I ' 1 M . 1 1 1 M I x. I ' I i IT II Hit-" K'JMm 111 IIOV 3'' II l.'ii-o " 1 J
in '!. V,,.. . tl,o., i .,-,.r.if loot l.eei,
actually held in servitude.
hers wcro t c
L i. i . .1...... .... . i..n..if : :..
llluJ uccurdiug to the laws ol slave Stales, were lia
, j t ,uVcr the same outraires to which their an
j ocstors had IjCCIl SUIijectCd
ills, that if tho parents be robLed of their liberty,
deprived of the rights with which their Creator has
endowed them, the perpetrators of these wrongs be-1
comes entitled to repeat them upon the children ol
their former victims. Thero wero nlsn some few
parents nnd grandchildren, ns well a middle-aged
pciMiiu, who sought protection within tho walls oi
il, Kort aimitist thn viirihmt sh.vc.entcbers w hone-
tioiis, but who dare. not venture within tho power
of thoso whom they sought to otialavc.
Thoso fugitives had planted tlieir gardens, nnd
some of them had fl jeks roaming in the wilderness:
all wero enjoying the fruits of tlieir labor, and con-
gratulating themselves upon Lenig sale Horn tlie
attacks of those who enolavo mankind. But tin
spirit of oppression is inexorable. The slavehold
ers finding they could not themselves obtain pus
session ot their intended victims, called on the
President of the L'nitcdStntcs for assistance to perpe
trate the crime of custavini; tlieir fellow men. That
functionary had been reared amid southern institu-
tions. He entertained no doubt of the richt of one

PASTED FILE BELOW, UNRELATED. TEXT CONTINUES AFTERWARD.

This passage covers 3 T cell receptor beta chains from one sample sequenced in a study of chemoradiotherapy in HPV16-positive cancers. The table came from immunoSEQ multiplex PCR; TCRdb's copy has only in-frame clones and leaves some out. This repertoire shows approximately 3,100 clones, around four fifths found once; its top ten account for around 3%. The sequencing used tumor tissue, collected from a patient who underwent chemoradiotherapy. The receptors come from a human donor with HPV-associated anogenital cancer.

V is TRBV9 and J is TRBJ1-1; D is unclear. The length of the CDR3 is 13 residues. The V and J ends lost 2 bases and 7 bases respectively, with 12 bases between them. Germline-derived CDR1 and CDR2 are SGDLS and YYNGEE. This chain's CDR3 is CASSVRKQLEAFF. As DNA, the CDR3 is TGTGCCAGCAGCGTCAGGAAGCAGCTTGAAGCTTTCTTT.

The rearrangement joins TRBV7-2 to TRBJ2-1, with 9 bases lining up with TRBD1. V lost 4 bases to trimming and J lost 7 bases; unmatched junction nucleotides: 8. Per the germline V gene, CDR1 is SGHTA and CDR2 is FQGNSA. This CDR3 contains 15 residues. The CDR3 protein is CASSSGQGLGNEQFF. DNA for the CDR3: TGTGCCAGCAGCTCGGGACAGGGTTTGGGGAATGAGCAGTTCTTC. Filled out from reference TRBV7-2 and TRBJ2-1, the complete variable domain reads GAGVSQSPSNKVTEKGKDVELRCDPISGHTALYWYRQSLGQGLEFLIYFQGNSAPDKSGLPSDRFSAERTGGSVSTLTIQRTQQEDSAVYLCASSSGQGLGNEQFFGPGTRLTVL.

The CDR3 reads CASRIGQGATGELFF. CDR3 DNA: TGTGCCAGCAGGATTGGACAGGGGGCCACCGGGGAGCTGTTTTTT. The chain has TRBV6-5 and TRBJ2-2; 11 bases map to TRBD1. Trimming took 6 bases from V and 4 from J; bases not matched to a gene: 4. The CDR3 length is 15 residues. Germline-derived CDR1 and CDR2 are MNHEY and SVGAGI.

mau to "'n ti.....i,..n i ni doubt tltat if
a man held in servitude should attempt to escape,
ho would bo worthy of death. In short, he fullv
sympathiscil with thoso
lie immediately direetc
who Bought his official aiJ.
ly directed tho Sccretnrt of ar to
issuo orders to the Commander of tho "Southern
Military District of tho United States" to send a
dctvtehment of troops t j destroy "Blount's Fort,"
and to "mite tliott icio occupied it and return them
to their masters."
General Jackson, nt that timo Commander of the
Southern Military District, directed Lieut.-Colonol
Clinch to perform tho barbarous tn-k. I was at
0,10 f'1110 personally acquainted with that officer.
Orders were then issued to Conimodoro Puttcrson,
directing him to curry out the directions of the Sco
rctury of ol War. Ho at that time coiiimunded the
American flotilla lying in "Mobile Bay," nud in
stantly issued an order to Lieut. Looinis to ascend
tho Appclachicola River with two gun-bouts, "to
seize tho people in Blount's Fort, deliver them to
their owners, und destroy tho Fort."
On tho morning of tho 17th Sept., A. P. 110, n